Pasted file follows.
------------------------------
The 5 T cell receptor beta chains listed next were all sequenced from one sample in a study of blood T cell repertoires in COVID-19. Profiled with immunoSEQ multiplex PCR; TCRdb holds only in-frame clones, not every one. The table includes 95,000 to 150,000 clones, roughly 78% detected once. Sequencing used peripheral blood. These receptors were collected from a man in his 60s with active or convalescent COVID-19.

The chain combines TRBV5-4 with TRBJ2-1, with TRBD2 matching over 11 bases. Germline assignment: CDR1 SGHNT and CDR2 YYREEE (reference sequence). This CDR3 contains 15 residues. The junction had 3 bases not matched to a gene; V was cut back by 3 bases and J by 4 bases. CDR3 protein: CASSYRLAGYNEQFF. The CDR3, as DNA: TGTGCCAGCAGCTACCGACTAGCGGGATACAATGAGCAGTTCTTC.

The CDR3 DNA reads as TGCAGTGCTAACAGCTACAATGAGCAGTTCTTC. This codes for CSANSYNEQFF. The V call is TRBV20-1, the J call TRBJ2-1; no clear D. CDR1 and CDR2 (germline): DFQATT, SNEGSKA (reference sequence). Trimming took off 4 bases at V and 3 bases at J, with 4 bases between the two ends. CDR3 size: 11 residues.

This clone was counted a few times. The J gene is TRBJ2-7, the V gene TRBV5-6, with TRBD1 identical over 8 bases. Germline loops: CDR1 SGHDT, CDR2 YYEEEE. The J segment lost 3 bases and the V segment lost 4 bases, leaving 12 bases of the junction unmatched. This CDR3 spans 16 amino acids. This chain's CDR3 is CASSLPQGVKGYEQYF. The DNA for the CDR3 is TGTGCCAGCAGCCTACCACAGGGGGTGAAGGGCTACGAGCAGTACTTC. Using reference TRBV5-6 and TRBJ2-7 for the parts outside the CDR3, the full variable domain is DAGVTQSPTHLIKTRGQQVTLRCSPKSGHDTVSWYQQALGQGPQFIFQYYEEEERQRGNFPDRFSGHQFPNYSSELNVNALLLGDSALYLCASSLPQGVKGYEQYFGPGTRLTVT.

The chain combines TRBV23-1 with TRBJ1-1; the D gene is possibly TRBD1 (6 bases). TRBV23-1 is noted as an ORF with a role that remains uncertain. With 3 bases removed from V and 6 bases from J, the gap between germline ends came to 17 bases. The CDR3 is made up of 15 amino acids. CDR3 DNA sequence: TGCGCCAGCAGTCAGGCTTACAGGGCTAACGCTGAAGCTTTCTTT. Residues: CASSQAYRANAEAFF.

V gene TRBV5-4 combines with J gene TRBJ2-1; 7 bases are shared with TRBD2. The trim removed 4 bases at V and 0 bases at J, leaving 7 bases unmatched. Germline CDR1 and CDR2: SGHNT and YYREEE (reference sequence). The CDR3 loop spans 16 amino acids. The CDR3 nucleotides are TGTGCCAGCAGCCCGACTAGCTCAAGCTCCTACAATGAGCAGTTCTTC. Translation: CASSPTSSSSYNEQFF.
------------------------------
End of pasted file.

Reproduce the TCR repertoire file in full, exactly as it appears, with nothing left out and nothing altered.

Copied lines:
The 5 T cell receptor beta chains listed next were all sequenced from one sample in a study of blood T cell repertoires in COVID-19. Profiled with immunoSEQ multiplex PCR; TCRdb holds only in-frame clones, not every one. The table includes 95,000 to 150,000 clones, roughly 78% detected once. Sequencing used peripheral blood. These receptors were collected from a man in his 60s with active or convalescent COVID-19.

The chain combines TRBV5-4 with TRBJ2-1, with TRBD2 matching over 11 bases. Germline assignment: CDR1 SGHNT and CDR2 YYREEE (reference sequence). This CDR3 contains 15 residues. The junction had 3 bases not matched to a gene; V was cut back by 3 bases and J by 4 bases. CDR3 protein: CASSYRLAGYNEQFF. The CDR3, as DNA: TGTGCCAGCAGCTACCGACTAGCGGGATACAATGAGCAGTTCTTC.

The CDR3 DNA reads as TGCAGTGCTAACAGCTACAATGAGCAGTTCTTC. This codes for CSANSYNEQFF. The V call is TRBV20-1, the J call TRBJ2-1; no clear D. CDR1 and CDR2 (germline): DFQATT, SNEGSKA (reference sequence). Trimming took off 4 bases at V and 3 bases at J, with 4 bases between the two ends. CDR3 size: 11 residues.

This clone was counted a few times. The J gene is TRBJ2-7, the V gene TRBV5-6, with TRBD1 identical over 8 bases. Germline loops: CDR1 SGHDT, CDR2 YYEEEE. The J segment lost 3 bases and the V segment lost 4 bases, leaving 12 bases of the junction unmatched. This CDR3 spans 16 amino acids. This chain's CDR3 is CASSLPQGVKGYEQYF. The DNA for the CDR3 is TGTGCCAGCAGCCTACCACAGGGGGTGAAGGGCTACGAGCAGTACTTC. Using reference TRBV5-6 and TRBJ2-7 for the parts outside the CDR3, the full variable domain is DAGVTQSPTHLIKTRGQQVTLRCSPKSGHDTVSWYQQALGQGPQFIFQYYEEEERQRGNFPDRFSGHQFPNYSSELNVNALLLGDSALYLCASSLPQGVKGYEQYFGPGTRLTVT.

The chain combines TRBV23-1 with TRBJ1-1; the D gene is possibly TRBD1 (6 bases). TRBV23-1 is noted as an ORF with a role that remains uncertain. With 3 bases removed from V and 6 bases from J, the gap between germline ends came to 17 bases. The CDR3 is made up of 15 amino acids. CDR3 DNA sequence: TGCGCCAGCAGTCAGGCTTACAGGGCTAACGCTGAAGCTTTCTTT. Residues: CASSQAYRANAEAFF.

V gene TRBV5-4 combines with J gene TRBJ2-1; 7 bases are shared with TRBD2. The trim removed 4 bases at V and 0 bases at J, leaving 7 bases unmatched. Germline CDR1 and CDR2: SGHNT and YYREEE (reference sequence). The CDR3 loop spans 16 amino acids. The CDR3 nucleotides are TGTGCCAGCAGCCCGACTAGCTCAAGCTCCTACAATGAGCAGTTCTTC. Translation: CASSPTSSSSYNEQFF.